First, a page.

Late Breaking News
Physician Fired for Political Activity Under Law Little Understood by VA Staff
- Categorized in: June 2011
Washington - A VA physician in Phoenix was recently terminated for violating the Hatch Act, a 70-year-old statute governing how and when a federal employee can engage in political activity. While such terminations are relatively rare, many federal employees, including health-care providers, may lack general understanding of the law and the potential consequences for violating it, according to union officials and others.
In 2007, John Bagdade, MD, an endocrinologist at the Phoenix VA Medical Center, forwarded a fundraising e-mail from a staffer for Sen. John McCain (R-Ariz.) to his bosses and numerous other staff members. The Office of Special Counsel (OSC), which investigates potential Hatch Act violations, filed a complaint for disciplinary action against Bagdade. After investigating, they determined that Bagdade had sent not only sent that e-mail, but also another similar one.
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The OSC forwarded his case on to the Merit Systems Protection Board (MSPB), which ruled that he should be fired. Bagdade appealed but was denied. With his last day April 1, Bagdade became only the fourth federal employee during the last two years to be fired for Hatch Act violations.
During the appeals process, Bagdade’s attorney asserted that his client did not understand what laws he was violating when he forwarded the e-mails. This ignorance of Hatch Act regulations is not uncommon among federal employees, said Ward Morrow, assistant general counsel for the American Federation of Government Employees, which represents 600,000 federal employees. “The regulations of the Hatch Act are fairly intricate, and probably most federal employees know nothing about it.”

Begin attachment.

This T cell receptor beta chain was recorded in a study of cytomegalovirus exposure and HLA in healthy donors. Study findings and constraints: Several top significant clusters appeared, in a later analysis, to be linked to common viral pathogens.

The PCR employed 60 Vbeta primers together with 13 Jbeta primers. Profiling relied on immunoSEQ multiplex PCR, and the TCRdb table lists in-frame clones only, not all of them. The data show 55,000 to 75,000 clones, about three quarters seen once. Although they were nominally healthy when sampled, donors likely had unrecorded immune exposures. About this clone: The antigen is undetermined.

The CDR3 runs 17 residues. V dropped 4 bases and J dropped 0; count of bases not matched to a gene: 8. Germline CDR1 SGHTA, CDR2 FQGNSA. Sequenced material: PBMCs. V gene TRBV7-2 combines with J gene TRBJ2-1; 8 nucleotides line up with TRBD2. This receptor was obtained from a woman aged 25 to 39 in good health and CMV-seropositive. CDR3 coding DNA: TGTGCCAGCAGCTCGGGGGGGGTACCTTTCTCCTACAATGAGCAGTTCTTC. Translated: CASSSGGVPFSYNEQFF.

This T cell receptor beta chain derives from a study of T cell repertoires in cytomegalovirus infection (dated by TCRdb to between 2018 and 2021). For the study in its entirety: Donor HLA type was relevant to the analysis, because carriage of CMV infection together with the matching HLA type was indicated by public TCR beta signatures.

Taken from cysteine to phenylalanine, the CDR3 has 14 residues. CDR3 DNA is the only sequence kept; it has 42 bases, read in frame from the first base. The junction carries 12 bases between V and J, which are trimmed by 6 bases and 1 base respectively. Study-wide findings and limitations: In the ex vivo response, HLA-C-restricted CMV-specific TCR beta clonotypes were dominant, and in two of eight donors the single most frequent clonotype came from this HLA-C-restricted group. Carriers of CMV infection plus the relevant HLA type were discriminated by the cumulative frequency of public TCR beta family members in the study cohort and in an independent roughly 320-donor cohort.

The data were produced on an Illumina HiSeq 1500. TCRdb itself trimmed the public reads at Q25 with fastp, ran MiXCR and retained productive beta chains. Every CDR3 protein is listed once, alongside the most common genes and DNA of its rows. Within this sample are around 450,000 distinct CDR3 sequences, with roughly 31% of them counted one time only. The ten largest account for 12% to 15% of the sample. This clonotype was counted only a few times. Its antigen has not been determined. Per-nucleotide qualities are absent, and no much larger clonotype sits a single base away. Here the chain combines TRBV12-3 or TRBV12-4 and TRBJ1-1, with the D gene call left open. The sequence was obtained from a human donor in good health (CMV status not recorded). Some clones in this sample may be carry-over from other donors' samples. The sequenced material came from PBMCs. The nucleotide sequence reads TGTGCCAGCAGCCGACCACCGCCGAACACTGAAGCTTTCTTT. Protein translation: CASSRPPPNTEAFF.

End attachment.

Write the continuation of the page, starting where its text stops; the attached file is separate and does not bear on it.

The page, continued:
Most probably know they can’t run for office, and some might understand that they are not to do fundraising for partisan political candidates. However, most are vague on the exact details of the law, Morrow said.
One of Morrow’s tasks at AFGE is to follow Hatch Act cases around the country. Most are cases of employees making offhand comments or perhaps sending an e-mail to four or five people. Most of these result in warnings or suspensions of several months. Few end in termination.
Bagdade is a special case, however, Morrow noted. “In the case of this VA doctor, there was fundraising involved. And that takes things to a higher level.”
In this case, the law actually calls for termination. That Bagdade was fired was not surprising, considering the content of the e-mail and the way the law was written, Morrow said.
While AFGE followed the case in Phoenix, Bagdade did not ask for union representation, according to Morrow.
The Hatch Act, sponsored by Senator Carl Hatch of New Mexico, was passed in 1939 after a controversy involving the Works Progress Administration (WPA) and allegations that workers had been used by local Democratic Party politicians during the 1938 congressional elections. It has been unsuccessfully challenged on free-speech grounds, and there have been several attempts by Congress to alter it, including in a 1990 Congressional bill that was vetoed by President George H.W. Bush.
A number of advisories describe in detail what federal employees can and cannot do under Hatch Act rules, including one put out by the OSC that can be found online at http://www.osc.gov.